The poor and minorities have low participation rates, leaving the advantaged to preserve their advantage: for them, low turnout is essential to maintaining power.  So their party, the GOP, does whatever it takes to suppress voting: making registration difficult, restricting times and locations for voting, spreading lies in minority communities about “better not have any liens when you show up to vote,” spreading lies in minority communities about times and places for voting, having lots of uniformed personnel around polling places to spread fear and intimidation, improperly purging voting rolls, preventing ex-felons from voting.  The lower the turnout, the better.  Whatever it takes.

The GOP creates a mythology of voter fraud and their wholly owned minions in the media (not just Fox, either) pick up the meme as if it were real.  (Coast to coast, the number of actual, proven cases of voter fraud is in the low hundreds and no conspiracy has ever been found.)  Judges who won’t take up the crusade are summarily fired by a politicized Justice Department.  After a GOP presidential candidate declares the harmless* transgressions of a community organizing nonprofit a threat to the “fabric of democracy,” that same Justice Department launches an investigation of that nonprofit and improperly releases details just before a national election.*

*ACORN’s problems, while certainly worthy of some review, pose no harm at all to electoral integrity: ACORN may have turned in registrations for Mickey Mouse, but it’s not like that rodent is actually going to show up to vote. As for the better-get-the-prosecution-moving mentality at DOJ, what can they possibly prove or achieve in the next three weeks, other than changing the subject of the campaign from the tanking economy and other issues that matter, so that we can focus instead on McCain’s mythological “greatest fraud in voter history”?

Of course, it’s not just about the next three weeks.  The GOP is purposely using Acorn as a poster child for their fraudulent anti-fraud campaign, as an excuse for more draconian voter ID laws, efforts to prevent early voting, new rounds of registration purges, and the like.

There is no voter fraud conspiracy.  There is a voter suppression conspiracy and it is in full view.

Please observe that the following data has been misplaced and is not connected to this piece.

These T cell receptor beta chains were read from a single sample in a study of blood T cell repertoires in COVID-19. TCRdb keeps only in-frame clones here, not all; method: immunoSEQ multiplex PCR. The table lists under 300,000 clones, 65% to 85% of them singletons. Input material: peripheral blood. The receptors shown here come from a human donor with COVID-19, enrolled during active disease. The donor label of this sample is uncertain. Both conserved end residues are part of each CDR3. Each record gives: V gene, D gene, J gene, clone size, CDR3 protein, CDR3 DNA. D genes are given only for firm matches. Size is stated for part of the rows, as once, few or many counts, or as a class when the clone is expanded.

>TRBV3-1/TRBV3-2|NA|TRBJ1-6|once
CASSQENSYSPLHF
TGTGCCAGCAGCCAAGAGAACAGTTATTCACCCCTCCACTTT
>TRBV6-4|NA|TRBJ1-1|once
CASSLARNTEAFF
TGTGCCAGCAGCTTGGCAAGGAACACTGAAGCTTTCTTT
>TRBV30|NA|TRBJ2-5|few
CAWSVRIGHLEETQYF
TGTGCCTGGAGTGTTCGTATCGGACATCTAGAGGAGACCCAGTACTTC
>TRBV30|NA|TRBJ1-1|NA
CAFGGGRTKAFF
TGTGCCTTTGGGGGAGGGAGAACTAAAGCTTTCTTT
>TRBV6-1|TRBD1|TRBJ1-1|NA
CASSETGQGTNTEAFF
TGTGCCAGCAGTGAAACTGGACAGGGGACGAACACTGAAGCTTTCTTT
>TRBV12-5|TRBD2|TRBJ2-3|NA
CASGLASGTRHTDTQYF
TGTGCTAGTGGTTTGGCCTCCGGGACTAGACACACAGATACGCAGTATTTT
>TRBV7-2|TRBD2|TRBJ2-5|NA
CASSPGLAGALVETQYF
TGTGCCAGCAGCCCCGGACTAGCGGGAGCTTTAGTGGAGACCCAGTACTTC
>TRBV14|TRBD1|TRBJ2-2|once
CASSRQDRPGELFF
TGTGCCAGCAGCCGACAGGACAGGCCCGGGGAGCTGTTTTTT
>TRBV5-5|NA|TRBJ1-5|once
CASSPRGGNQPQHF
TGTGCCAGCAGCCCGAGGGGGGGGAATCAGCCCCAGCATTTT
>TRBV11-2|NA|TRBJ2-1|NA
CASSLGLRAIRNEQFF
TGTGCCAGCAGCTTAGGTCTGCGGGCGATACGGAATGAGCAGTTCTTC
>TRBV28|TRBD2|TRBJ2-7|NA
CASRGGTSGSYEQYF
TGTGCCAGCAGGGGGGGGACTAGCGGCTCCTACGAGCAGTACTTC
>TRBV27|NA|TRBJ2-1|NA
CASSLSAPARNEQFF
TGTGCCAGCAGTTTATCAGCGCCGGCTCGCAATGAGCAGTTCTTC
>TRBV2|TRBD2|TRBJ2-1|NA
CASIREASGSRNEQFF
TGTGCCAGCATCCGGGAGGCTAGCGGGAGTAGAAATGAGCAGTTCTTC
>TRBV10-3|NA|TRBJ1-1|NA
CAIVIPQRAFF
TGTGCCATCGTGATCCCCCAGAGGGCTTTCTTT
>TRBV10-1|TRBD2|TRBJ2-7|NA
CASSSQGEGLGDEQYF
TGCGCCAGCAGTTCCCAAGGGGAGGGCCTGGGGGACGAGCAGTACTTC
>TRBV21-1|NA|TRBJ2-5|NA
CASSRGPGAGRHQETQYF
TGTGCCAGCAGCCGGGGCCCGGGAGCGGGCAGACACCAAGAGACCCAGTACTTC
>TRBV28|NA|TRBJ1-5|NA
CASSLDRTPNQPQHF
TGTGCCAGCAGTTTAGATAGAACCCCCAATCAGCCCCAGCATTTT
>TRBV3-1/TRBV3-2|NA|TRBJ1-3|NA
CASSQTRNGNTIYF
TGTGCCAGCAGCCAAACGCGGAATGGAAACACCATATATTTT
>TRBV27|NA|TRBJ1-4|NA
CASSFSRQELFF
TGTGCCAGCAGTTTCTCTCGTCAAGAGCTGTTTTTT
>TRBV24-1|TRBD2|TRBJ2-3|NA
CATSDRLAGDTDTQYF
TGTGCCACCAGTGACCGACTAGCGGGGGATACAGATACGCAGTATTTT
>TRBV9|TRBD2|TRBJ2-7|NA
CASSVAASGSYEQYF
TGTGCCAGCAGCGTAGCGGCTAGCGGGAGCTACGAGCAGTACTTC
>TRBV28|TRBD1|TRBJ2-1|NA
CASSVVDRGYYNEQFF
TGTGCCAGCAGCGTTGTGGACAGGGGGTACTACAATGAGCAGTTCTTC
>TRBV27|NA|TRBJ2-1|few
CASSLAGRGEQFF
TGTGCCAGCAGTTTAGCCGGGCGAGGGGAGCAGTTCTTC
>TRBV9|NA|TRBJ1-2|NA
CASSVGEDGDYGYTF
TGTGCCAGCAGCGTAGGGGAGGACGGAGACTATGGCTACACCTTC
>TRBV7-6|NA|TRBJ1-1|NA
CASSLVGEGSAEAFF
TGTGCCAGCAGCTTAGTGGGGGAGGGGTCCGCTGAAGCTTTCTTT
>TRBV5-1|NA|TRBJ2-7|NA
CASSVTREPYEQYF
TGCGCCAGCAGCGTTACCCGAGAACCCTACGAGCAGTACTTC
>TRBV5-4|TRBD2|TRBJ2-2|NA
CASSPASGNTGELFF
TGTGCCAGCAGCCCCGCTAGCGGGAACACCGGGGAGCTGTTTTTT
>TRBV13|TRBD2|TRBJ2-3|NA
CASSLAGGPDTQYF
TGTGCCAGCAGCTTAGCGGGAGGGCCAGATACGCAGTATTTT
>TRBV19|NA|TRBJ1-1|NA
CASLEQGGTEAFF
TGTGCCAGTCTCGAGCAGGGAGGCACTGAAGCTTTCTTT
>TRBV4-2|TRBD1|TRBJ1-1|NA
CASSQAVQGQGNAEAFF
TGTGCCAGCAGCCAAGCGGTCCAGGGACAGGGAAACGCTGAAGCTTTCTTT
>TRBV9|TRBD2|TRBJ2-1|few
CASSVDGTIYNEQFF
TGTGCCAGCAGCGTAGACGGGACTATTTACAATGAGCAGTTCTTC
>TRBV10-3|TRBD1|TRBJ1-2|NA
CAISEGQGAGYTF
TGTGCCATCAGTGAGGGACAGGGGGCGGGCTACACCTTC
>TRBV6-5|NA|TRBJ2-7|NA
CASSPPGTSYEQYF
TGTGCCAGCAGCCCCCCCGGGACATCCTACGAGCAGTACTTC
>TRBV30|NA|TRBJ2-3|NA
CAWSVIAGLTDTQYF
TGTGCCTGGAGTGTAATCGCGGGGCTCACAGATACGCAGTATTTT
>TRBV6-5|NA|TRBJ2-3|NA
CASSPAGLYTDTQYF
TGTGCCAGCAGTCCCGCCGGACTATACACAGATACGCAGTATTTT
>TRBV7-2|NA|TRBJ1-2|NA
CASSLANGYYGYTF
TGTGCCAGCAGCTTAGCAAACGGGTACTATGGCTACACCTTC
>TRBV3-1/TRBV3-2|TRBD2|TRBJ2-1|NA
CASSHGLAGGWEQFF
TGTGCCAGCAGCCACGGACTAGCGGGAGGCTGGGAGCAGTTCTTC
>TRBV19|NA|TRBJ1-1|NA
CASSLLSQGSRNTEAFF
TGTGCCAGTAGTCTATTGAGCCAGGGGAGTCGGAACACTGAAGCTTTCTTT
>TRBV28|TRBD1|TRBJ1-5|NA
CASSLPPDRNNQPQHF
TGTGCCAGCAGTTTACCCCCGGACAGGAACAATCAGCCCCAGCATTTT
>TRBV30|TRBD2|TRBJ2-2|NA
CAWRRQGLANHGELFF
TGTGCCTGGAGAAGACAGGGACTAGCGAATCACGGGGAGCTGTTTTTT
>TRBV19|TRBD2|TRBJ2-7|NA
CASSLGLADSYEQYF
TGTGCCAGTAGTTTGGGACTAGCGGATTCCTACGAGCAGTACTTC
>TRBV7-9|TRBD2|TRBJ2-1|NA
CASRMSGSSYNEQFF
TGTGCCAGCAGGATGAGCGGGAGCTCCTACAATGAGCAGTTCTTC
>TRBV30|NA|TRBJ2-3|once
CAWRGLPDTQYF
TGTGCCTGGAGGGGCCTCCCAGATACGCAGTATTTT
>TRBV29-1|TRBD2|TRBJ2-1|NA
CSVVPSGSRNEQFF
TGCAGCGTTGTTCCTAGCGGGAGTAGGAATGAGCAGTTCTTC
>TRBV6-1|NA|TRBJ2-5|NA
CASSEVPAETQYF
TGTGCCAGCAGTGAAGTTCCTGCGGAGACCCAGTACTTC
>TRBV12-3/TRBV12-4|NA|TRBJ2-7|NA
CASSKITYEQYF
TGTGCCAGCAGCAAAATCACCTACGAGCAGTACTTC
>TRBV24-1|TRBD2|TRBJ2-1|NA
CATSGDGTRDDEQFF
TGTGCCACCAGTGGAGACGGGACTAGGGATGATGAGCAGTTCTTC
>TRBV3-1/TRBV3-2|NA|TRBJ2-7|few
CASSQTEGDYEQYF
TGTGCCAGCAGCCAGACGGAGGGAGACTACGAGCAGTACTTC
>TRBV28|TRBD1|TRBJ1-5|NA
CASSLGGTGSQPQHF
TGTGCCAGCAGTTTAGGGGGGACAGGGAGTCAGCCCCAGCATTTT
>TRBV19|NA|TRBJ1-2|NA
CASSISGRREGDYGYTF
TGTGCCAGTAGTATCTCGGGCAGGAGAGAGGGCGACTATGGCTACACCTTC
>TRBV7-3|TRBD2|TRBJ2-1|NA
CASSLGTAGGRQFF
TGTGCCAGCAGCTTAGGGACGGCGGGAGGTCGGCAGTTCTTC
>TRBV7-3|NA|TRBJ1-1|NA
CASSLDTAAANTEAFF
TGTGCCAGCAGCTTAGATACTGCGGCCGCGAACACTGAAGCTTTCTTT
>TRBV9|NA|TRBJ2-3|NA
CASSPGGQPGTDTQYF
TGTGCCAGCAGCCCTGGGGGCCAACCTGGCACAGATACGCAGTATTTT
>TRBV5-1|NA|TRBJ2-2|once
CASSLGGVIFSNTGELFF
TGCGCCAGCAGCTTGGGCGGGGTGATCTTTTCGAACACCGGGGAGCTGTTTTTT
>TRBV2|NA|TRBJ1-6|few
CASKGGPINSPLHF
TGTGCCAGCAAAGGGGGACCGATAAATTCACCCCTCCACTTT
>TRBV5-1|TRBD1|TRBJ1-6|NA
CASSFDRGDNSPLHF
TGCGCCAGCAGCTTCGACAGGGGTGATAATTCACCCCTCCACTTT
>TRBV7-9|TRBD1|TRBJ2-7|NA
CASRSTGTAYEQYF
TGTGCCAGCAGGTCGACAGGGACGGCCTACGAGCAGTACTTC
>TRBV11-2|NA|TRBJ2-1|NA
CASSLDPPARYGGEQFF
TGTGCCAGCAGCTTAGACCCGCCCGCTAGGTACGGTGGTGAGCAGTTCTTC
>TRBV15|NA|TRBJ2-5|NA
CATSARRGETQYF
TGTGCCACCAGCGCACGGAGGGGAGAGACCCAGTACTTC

It seems to me that open, honest, competitive, and fair elections are at the core of a democracy.  And I just don’t see how a country that doesn’t know – or want to learn – how to run them can be called a democracy.

PS. Check out ACORN’s very enlightening rebuttal to the charges against them.

©2008 Keith Berner

10.17.08 I’m Voting Obama & Other Random Thoughts

October 17, 2008

The McCain campaign has mirrored the Hillary Clinton campaign in one key aspect: once the race was (as good as) lost, both of them devoted almost all their effort to trying to destroy Obama.  There are a couple of key differences, though:

·     Once he put Palin on the ticket, McCain was unable to replicate HRC’s infamous “3 AM” ad, having taken experience off the table for the fall campaign.

·     Clinton’s attacks on Obama worked and McCain’s haven’t.  The primary reason for the difference is that McCain was unable to turn the topic to “what’s wrong with Obama” once the economy and his own fitness for the job became Topics 1 and 2.  Clinton, on the other hand, made the end of primary season 100% about Obama’s (un)fitness for the job.  If she hadn’t aleady nearly drowned in her own hubris, she would have won.

*****

The McCain campaign has mirrored the overall Republican performance over the past eight years: philosophical evil combined with utter incompetence.  I had a feeling last spring that McCain would not wear well as a candidate.  But I had no idea just how awful his campaign would be.

*****

I’m going to vote for Barack Obama.  Big surprise, eh?  Well, those of you with long memories will recall my declaration in July that Obama’s lack of principle and hard tack to the center would lead me to cast a protest vote in here in the safe state of Maryland.

I remain less than enthusiastic about Obama in many ways; however, I now believe that the total margin of his popular vote victory nationwide is important.  As Markos Moulitsas, the editor of Daily Kos puts it, it’s time to annihilate and completely demoralize the GOP, sending them to the wilderness for as long as possible.  Whatever I lack in enthusiasm for Centrist Obama, Kos’s clarion call more than makes up for!

©2008 Keith Berner